Why Do LGBT People Suffer Such High Rates of Sexual Harassment in the Workplace?

A new survey finds that sexual harassment against LGBT people in the UK workplace is disturbingly high.

The survey, conducted by leading employment rights organization the Trades Union Congress (TUC), looked at the experiences of 1,151 LGBT people living and working in the UK. The TUC wanted to know, in the wake of the #MeToo movement, what life is like for LGBT people in the workplace and how prevalent is sexually harassing behavior against this portion of the workforce.

The research finds that workplace sexual harassment against LGBT people is shockingly high. Around seven in 10, or 68 percent, of LGBT people say they have been sexually harassed while at work. Despite this, only one third of respondents informed their employer about this behavior, and the reasons were alarming. One in four chose not to report because they feared that they would have to disclose their identity and effectively be “outed” at work.

The report found that LGBT men and women were vulnerable to sexual harassment, and in some circumstances were equally vulnerable. However, and has become an all too familiar pattern, women were often more likely to encounter certain kinds harassment.

Women were more likely to face unwanted touching at work (35 percent versus 16 percent). They were almost double the risk of facing sexual assault (21 percent versus 12 percent) and almost twice as likely to face “serious sexual assault” or rape (12 percent versus seven percent).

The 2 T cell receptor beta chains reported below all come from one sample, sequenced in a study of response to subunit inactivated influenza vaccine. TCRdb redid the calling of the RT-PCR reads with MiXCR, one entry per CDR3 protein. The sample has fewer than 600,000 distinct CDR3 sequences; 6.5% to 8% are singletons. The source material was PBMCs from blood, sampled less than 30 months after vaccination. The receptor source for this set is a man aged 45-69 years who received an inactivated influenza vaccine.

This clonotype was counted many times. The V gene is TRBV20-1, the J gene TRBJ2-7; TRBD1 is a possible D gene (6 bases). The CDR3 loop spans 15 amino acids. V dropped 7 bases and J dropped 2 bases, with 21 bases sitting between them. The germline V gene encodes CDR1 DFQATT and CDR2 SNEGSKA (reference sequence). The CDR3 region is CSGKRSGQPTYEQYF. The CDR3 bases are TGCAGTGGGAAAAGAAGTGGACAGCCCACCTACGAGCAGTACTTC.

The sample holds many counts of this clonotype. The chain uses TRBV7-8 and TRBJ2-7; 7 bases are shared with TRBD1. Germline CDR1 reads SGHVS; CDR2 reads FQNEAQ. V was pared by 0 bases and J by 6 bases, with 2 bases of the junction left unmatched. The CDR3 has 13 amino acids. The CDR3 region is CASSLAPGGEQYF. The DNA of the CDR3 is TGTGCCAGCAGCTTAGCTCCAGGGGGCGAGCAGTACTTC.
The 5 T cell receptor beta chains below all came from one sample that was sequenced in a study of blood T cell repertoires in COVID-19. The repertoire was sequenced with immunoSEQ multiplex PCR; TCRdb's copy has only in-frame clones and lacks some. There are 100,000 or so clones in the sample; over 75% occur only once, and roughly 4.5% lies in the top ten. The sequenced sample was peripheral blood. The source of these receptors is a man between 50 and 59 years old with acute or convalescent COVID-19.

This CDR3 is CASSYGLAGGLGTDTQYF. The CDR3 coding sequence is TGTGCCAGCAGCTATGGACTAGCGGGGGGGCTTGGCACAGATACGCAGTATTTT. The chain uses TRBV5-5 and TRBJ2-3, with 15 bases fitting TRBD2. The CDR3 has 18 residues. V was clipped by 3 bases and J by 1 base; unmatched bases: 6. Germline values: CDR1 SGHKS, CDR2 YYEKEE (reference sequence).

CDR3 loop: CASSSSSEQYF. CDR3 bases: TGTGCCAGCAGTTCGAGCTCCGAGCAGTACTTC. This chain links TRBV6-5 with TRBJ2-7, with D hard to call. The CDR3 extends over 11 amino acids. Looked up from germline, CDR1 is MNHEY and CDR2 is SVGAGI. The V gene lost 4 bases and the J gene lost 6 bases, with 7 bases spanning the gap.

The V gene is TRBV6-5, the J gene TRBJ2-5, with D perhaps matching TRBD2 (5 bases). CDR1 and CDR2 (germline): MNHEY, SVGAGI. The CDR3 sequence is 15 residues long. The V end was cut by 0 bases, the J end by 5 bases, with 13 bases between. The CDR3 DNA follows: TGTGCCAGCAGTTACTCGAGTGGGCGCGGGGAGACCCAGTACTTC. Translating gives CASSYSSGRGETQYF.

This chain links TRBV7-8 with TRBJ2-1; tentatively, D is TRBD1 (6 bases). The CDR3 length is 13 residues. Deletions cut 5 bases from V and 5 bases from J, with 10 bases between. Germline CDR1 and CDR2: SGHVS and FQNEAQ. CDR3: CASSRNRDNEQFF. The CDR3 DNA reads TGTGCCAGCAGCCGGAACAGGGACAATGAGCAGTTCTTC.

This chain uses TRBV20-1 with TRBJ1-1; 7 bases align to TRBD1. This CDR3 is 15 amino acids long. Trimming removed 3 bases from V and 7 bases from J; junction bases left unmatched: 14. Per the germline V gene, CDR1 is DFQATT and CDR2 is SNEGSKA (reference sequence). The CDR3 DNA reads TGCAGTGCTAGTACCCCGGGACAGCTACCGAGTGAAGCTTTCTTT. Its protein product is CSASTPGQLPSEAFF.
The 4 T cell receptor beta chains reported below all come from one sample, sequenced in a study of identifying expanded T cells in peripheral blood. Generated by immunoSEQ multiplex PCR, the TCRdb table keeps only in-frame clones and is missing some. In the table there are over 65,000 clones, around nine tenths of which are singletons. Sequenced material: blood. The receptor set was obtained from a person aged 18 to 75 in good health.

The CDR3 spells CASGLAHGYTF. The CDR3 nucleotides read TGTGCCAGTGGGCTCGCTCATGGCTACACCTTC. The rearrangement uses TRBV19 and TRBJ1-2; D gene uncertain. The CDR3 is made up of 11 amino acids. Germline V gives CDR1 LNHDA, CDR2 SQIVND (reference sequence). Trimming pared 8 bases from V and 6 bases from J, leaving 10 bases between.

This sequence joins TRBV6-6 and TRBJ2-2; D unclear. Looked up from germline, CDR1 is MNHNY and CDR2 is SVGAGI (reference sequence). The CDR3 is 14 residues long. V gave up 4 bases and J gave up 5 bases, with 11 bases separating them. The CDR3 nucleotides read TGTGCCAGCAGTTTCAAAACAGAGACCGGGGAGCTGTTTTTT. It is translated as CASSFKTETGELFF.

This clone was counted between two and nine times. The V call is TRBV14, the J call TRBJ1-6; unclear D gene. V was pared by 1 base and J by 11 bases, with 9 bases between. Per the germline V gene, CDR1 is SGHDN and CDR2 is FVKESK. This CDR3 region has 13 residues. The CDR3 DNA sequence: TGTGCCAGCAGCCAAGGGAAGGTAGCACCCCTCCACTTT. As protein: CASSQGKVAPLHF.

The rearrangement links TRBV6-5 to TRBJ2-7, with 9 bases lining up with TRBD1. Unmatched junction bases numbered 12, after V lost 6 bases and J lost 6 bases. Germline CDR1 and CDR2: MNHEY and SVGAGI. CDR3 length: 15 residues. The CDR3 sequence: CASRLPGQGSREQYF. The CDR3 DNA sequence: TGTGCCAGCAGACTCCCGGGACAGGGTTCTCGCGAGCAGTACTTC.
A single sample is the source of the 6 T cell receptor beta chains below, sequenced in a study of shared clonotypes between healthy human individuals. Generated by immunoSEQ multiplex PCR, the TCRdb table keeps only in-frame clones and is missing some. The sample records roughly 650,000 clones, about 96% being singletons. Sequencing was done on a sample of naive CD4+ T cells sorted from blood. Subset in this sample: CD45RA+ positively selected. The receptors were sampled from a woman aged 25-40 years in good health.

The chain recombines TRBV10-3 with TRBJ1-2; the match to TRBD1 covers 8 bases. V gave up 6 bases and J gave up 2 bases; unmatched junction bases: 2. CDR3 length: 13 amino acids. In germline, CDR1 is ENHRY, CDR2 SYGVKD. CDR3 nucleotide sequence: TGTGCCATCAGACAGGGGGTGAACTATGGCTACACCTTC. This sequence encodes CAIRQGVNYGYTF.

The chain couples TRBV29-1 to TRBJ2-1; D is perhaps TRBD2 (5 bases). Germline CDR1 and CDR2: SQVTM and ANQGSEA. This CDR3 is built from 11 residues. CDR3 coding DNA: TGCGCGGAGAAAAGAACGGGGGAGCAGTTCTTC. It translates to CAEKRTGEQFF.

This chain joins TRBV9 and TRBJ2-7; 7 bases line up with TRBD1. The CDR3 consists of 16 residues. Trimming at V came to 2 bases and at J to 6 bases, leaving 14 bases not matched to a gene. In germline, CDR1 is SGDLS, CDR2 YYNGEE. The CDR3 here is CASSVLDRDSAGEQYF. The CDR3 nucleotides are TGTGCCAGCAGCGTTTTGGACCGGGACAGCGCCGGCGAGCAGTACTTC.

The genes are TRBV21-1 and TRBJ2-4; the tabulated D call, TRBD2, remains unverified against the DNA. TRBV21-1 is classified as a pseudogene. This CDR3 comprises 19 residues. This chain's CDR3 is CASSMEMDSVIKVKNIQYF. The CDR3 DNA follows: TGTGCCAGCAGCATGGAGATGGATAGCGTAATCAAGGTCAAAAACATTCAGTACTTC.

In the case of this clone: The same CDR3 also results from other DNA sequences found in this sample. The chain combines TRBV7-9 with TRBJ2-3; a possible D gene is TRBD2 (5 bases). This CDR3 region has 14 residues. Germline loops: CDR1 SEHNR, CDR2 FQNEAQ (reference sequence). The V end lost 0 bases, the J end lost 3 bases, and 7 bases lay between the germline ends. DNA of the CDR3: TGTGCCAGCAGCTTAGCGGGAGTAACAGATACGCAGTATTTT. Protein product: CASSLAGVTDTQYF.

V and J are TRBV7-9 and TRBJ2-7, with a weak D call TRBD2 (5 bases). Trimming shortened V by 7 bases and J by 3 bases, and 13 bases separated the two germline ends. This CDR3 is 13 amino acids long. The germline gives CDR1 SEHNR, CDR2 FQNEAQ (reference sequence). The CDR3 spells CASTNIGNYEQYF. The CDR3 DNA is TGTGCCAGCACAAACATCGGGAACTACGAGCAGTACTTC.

All sexual harassment is serious, however when data gathering it can be useful to separate out such treatment into different categories. It’s particularly useful if we are talking about which equivalent legal categories might be invoked to prosecute such harassment.

It is critical to acknowledge that women are facing the brunt of this. At the same time, we need to underscore that GBT men are also vulnerable and can be made even more so by the fact that sexual harassment against men isn’t often acknowledged as a real problem. There aren’t always the frameworks in place for GBT men to get the help they need. It may also be that men as a demographic may under-report sexual harassment.

“This research reveals a hidden epidemic. In 2019 LGBT people should be safe and supported at work, but instead they’re experiencing shockingly high levels of sexual harassment and assault,” the TUC’s general secretary, Frances O’Grady, told the Guardian. “Workplace culture needs to change. No one should think that a colleague being LGBT is an invitation for sexualised comments or inappropriate questions, let alone serious acts of assault.”

Why is Anti-LGBT Workplace Sexual Harassment so High?

The TUC report offers us a number of insights into why it is that LGBT people appear to be so vulnerable to workplace harassment.

The TUC specifically mentions that, despite a lot of gains in LGBT rights, certain stereotypes persist. One such stereotype or misunderstanding about LGBT identity is that being LGBT is solely focused on sexual behavior. People who believe this idea may feel that a person either being openly LGBT or at least not guarded about their private life is inviting sexualized questions. Such questions may start off from a place of ignorance and not malice, but they lay the groundwork for more overt sexualization of colleagues that can lead to sexual harassment.